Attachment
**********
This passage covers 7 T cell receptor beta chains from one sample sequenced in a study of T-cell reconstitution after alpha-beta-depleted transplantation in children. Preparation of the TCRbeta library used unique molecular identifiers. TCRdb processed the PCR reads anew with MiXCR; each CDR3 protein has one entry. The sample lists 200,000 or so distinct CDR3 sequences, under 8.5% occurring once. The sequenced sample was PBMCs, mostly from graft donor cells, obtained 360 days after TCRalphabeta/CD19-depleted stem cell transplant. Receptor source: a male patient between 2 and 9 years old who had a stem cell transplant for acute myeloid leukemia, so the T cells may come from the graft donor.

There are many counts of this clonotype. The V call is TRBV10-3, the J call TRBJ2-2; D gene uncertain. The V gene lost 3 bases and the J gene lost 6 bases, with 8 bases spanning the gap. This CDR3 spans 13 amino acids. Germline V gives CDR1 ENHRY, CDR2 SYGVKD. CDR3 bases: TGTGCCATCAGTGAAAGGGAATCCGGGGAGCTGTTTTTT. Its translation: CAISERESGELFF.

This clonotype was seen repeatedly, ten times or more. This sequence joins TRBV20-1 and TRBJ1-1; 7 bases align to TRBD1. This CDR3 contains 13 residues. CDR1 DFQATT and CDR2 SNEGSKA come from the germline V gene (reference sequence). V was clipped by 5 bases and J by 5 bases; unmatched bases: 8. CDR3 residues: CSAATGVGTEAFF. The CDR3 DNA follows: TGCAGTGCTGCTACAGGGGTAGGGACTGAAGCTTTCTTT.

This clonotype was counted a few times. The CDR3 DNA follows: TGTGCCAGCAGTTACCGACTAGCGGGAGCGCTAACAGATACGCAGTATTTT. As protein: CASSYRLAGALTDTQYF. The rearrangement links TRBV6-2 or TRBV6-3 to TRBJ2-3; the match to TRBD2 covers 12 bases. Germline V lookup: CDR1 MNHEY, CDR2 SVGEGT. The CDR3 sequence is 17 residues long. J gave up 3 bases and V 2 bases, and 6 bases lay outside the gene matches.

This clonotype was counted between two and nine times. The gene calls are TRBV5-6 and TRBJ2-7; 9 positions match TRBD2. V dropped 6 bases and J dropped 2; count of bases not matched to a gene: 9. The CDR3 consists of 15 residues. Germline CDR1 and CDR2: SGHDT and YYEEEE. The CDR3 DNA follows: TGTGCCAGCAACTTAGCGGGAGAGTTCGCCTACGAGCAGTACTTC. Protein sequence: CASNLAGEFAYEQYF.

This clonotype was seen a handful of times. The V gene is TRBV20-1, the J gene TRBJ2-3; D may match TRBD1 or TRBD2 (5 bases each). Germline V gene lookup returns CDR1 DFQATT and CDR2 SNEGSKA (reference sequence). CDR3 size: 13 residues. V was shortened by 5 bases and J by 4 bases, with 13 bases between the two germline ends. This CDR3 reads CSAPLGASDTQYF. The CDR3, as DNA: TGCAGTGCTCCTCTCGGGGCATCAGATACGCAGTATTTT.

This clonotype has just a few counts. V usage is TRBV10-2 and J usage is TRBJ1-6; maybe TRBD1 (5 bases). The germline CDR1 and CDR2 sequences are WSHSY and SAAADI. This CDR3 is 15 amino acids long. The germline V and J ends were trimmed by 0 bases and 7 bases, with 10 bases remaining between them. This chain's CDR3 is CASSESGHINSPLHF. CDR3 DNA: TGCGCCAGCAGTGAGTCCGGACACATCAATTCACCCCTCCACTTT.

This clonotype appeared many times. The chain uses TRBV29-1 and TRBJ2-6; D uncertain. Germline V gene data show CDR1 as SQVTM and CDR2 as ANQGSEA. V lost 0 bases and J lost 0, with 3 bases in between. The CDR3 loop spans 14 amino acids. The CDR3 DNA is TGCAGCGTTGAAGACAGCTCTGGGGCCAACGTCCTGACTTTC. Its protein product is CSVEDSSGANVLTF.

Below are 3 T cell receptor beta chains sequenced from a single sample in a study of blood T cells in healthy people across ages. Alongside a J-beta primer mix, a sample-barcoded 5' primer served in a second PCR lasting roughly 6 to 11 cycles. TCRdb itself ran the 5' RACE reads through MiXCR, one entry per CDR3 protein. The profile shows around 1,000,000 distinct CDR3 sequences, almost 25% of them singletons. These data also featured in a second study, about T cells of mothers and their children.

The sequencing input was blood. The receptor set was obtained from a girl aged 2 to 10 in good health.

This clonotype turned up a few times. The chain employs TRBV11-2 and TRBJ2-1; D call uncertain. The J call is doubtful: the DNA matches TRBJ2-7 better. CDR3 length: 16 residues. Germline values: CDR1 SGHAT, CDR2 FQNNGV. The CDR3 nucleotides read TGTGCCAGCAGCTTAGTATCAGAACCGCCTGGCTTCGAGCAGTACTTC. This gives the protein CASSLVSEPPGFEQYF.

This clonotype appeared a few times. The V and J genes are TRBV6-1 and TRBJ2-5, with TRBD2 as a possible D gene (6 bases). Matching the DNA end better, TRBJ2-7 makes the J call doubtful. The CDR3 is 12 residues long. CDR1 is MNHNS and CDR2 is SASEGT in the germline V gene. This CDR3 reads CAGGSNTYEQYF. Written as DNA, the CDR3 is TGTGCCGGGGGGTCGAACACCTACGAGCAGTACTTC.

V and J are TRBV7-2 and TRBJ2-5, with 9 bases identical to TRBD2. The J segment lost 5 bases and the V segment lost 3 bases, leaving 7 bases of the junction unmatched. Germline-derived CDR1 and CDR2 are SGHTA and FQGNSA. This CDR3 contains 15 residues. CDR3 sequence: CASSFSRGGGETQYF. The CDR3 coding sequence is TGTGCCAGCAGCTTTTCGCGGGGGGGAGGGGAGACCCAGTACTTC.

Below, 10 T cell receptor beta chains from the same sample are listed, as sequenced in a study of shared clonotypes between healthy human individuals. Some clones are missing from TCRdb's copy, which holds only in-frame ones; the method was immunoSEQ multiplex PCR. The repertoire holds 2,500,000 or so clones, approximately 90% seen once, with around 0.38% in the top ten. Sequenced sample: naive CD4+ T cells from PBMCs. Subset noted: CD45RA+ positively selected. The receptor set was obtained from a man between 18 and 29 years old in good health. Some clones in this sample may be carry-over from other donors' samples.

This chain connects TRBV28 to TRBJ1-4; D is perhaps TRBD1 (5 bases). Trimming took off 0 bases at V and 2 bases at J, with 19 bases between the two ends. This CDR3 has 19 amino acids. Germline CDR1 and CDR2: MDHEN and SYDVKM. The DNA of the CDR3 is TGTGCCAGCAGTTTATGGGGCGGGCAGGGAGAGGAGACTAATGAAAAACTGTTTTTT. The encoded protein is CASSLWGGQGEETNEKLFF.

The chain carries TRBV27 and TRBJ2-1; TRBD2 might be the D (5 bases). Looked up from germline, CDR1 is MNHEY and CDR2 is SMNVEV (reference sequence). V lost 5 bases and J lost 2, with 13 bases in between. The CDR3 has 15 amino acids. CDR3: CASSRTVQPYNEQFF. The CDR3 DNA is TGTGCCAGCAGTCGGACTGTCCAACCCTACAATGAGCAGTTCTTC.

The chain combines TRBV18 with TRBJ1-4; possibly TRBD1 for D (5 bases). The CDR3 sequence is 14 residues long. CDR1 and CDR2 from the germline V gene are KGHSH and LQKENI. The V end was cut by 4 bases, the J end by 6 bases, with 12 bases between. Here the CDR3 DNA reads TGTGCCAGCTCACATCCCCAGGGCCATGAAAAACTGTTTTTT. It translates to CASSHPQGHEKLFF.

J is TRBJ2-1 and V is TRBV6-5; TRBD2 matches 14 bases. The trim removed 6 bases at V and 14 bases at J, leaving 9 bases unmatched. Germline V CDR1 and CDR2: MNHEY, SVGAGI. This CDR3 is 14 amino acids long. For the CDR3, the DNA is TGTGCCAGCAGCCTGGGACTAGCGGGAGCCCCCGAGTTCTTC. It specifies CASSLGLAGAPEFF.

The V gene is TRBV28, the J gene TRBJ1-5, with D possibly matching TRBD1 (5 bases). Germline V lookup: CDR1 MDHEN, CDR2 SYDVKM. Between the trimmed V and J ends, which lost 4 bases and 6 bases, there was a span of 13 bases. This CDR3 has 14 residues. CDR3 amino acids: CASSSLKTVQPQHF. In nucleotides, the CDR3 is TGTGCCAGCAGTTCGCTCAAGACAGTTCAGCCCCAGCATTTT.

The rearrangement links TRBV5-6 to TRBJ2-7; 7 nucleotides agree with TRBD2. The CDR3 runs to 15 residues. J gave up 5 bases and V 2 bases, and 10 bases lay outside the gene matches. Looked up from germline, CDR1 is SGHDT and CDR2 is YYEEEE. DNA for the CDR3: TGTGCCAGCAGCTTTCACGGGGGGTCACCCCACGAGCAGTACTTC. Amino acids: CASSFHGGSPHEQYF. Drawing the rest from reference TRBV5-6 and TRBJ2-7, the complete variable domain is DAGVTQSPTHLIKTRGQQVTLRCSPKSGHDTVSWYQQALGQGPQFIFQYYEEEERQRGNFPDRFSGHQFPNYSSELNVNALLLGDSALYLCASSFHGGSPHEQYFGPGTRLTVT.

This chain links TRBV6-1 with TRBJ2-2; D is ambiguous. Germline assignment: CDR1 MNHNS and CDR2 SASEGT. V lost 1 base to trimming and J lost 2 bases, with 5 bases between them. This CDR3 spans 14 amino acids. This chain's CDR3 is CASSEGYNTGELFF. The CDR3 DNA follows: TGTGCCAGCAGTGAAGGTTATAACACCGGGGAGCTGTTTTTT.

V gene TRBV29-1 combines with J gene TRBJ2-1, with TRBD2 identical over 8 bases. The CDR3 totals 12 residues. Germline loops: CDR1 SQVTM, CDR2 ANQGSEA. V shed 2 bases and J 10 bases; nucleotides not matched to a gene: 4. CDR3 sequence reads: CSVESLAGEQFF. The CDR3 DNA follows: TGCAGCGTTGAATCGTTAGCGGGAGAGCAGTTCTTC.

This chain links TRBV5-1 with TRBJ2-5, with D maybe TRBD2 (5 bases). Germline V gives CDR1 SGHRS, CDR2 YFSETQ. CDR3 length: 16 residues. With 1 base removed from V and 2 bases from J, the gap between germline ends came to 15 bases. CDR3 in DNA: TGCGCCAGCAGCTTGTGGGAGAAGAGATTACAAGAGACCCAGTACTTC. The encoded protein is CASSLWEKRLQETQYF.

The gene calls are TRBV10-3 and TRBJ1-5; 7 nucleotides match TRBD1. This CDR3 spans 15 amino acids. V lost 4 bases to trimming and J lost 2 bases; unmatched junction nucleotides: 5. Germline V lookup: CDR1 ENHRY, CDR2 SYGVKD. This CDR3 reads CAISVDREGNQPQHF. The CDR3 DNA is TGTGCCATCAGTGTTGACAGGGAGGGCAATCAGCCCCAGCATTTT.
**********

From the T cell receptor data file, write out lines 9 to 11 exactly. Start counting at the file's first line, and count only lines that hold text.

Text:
Below are 3 T cell receptor beta chains sequenced from a single sample in a study of blood T cells in healthy people across ages. Alongside a J-beta primer mix, a sample-barcoded 5' primer served in a second PCR lasting roughly 6 to 11 cycles. TCRdb itself ran the 5' RACE reads through MiXCR, one entry per CDR3 protein. The profile shows around 1,000,000 distinct CDR3 sequences, almost 25% of them singletons. These data also featured in a second study, about T cells of mothers and their children.

The sequencing input was blood. The receptor set was obtained from a girl aged 2 to 10 in good health.

This clonotype turned up a few times. The chain employs TRBV11-2 and TRBJ2-1; D call uncertain. The J call is doubtful: the DNA matches TRBJ2-7 better. CDR3 length: 16 residues. Germline values: CDR1 SGHAT, CDR2 FQNNGV. The CDR3 nucleotides read TGTGCCAGCAGCTTAGTATCAGAACCGCCTGGCTTCGAGCAGTACTTC. This gives the protein CASSLVSEPPGFEQYF.